Muslim extremist turns Zionist

Bryan Palacio/Ass. New Director

Growing up as a British-Pakistani Muslim, Kasim Hafeez was raised around extreme anti-Semitism. All he knew to be true was that Israel was responsible for everything wrong in his world.

“I used to be a radical anti-semite and anti-zionist,” said Hafeez. “I hated the Jewish state, the state of Israel and Jewish people as a whole.”

Hafeez is now a self-admitted pro-Israeli and Zionist supporter. He spends most of his time on tour sharing his life story with his speech, “How I Found Peace from a Lifetime of Hatred.”

Hafeez was the guest of honor at Hillel’s First Shabbat, an on-campus event organized by Hillel FIU, Shalom FIU, and other Jewish student organizations at Modesto Maidique Campus on Friday, Sept. 12.

Shabbat is Hebrew for Sabbath, the holiest day of the week for Jews. It is commemorated by abstaining from most forms of work and includes prayer services and customary meals.

“You’re not a real Muslim!” were the words yelled at Hafeez by a Muslim audience member who was escorted out during his presentation. “This man doesn’t represent you or Islam!”

This is Hafeez’s new life. After decades of being indoctrinated with hate and violence, he now stands up for the people he swore to help destroy.

“It was a gradual change and it started by picking up this book, ‘The Case for Israel,’” Hafeez said. “At that point in my life, I thought I was an expert on the Middle East. I thought I’d buy this book and I’ll disprove it.”

So Hafeez spent a few weeks doing some research in his attempt to discredit the book. Weeks turned into months, and months turned into years. Hafeez couldn’t seem to find the overwhelming evidence he needed disprove it to himself.

“When you believe something that you’re ready to die for, you can’t accept that it’s wrong,” Hafeez said. “You have to somehow find a way to prove it right again and I was struggling.”

Eventually, he concluded that the only way he was going to get the evidence he needed was to take a trip to Jerusalem, Israel.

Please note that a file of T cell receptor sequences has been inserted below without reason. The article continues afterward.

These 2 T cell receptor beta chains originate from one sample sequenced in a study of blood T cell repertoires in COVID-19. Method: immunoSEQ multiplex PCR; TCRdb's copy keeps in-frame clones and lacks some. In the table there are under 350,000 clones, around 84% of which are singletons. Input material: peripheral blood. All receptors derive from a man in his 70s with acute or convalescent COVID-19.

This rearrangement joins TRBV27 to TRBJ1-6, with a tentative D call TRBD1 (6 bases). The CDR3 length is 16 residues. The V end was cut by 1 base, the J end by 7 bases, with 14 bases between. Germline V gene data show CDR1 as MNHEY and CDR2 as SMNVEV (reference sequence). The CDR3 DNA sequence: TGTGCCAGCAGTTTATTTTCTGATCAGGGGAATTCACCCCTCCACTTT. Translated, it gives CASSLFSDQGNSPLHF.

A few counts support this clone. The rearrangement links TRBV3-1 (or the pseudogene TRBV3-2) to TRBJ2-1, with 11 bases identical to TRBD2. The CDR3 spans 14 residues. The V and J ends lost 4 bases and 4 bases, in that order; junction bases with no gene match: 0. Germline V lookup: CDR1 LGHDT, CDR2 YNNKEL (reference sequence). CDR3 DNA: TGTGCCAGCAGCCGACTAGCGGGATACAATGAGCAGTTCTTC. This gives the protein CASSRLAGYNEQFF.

Everywhere he looked, there was an assimilation of people—Jews, Christians, Muslims, South Americans, Europeans, young and old. It was at this moment that he had a change of heart and one he felt he needed to share with others.

“It was like I had a moment of clarity with my own thoughts to really process things,” said Hafeez. “Here I am in the state of Israel, the world’s only Jewish state, and we’ve got Christians, Jews, and people of all colors.”

Hafeez said he spent about the next two weeks in Israel. He visited different cities, speaking to people and learning more about its history. That’s when he said he fell in love with Israel. He told himself that it wasn’t enough just to move on, he had to speak out.

“If I could stop one person from feeling the poisonous hatred I felt for so many years for Israel and the Jews then that’s a victory,” Hafeez said. “That’s a success, because that’s what matters. Hatred is poisonous.”

Hafeez believes that to oppose Israel is hypocritical to the millions of people who died in his country.

“It’s not about politics, it’s not about conflict. This country is about survival. This country is about the continuation of possibly the greatest story in history, the story of the Jewish people.”


1 Comment on "Muslim extremist turns Zionist"

  1. He’s a Mossad operative I bet.

Leave a comment

Your email address will not be published.